Daring to be Different
Writers, residents, health professionals, artists and entrepreneurs were among 150 delegates who met in Brighton this week - Monday 12 November 2018 - for a Cultural Summit to discuss art in public spaces.
The Cultural Summit, hosted by the Arts & Creative Industries Commission, is one of a series of events for the cultural community and its stakeholders to meet and take forward ideas aligned with Brighton & Hove’s new cultural framework, ‘Daring to be Different’.
The framework, ratified by the city council in September 2018, aims to build on the city’s cultural reputation, strengthen its creative economy, break down barriers, provoke debate and enable collaboration.
The Cultural Summit programme explored a range of topics including, graffiti and street art, the role of art in the community and how art and urban design can contribute to the wellbeing of a place and its residents.
Speakers on the day included all the Framework strand leads. There was an opportunity to listen to a range of local, national and international case studies about art in public spaces including local projects presented by Same Sky and B.Fest (Brighton’s Youth Festival), national projects presented by Metal, Emergency Exit Arts & Morag Myerscough and international projects from Nantes and Lisbon.
Brighton & Hove is renowned for its culture and creativity. Its assets include the Brighton Festival and Brighton Fringe, two of the largest arts festivals in the country, the world famous Royal Pavilion, internationally significant museum collections, a large number of regionally and locally significant artists, producing companies and presenting venues, and a nationally recognised creative industries sector.
Andrew Comben, chair of the Commission, said: “Our aim is to create conversations and debate about how the arts and culture can contribute to all our lives and for arts organisations to work in new ways with other sectors, combining our efforts and resources in common cause for the benefit of our whole community.”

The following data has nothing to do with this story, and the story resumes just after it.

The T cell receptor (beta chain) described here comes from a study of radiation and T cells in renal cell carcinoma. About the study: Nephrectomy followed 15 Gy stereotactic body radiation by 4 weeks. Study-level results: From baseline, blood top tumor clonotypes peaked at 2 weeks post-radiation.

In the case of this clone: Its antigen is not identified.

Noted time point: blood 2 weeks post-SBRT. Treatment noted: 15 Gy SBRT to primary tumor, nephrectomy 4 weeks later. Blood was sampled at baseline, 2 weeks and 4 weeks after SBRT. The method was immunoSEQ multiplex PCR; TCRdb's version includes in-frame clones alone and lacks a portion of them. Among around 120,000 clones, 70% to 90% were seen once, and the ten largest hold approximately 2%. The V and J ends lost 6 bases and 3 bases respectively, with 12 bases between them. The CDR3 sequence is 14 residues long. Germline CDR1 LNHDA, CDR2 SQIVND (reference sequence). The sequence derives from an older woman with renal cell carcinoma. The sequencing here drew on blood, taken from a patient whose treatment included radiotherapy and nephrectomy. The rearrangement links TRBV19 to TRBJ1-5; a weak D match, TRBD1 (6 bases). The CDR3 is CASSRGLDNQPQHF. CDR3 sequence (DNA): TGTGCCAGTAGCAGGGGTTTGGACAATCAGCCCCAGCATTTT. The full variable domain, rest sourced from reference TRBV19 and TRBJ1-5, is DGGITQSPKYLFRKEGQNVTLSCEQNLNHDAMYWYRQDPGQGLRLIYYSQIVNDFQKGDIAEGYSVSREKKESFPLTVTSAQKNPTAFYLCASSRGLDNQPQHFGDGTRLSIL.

Tourism, Development & Culture Committee chair Alan Robins added: “Culture is a big part of what makes Brighton & Hove an attractive and special place. The city is justly proud of its festivals, museums and venues, public art and wealth of creative talent.
“The Cultural Framework is important because it provides a direction and blueprint for partners to continue to work together to maintain and build on the city’s cultural offer.”
'Daring to be Different’ sets out how the council, the cultural and creative sector and other partners will work together to improve cultural planning and ensure inclusion with the widest possible opportunity for all to benefit and participate in arts and cultural activities.
The framework has five themes, with inclusion weaving across all 5 work strands:
– Living well (linking health and wellbeing to art and culture);
– Rethinking our place (opening up opportunities for people with limited or no access to culture);
– Creative coast (working with the Greater Brighton Economic Board to tap into the region’s economic, cultural and creative potential);
– Brighton experience (developing events, public art, pop-ups and celebrating heritage and public spaces);
– Bursting the bubbles (connecting artists, learning opportunities and creative people in the city, and encouraging networking across different disciplines)
New strategies for events, heritage and public art will be developed to support the Cultural Framework.
Brighton & Hove City Council is supporting cultural activities by exploring funding and investment opportunities for the sector and working with communities to break down barriers and enable everyone to take part in the city’s cultural life.
Council officers are working with the University of Brighton to produce a programme of ‘creative provocations’ aimed at encouraging public dialogue about the role of culture in the city.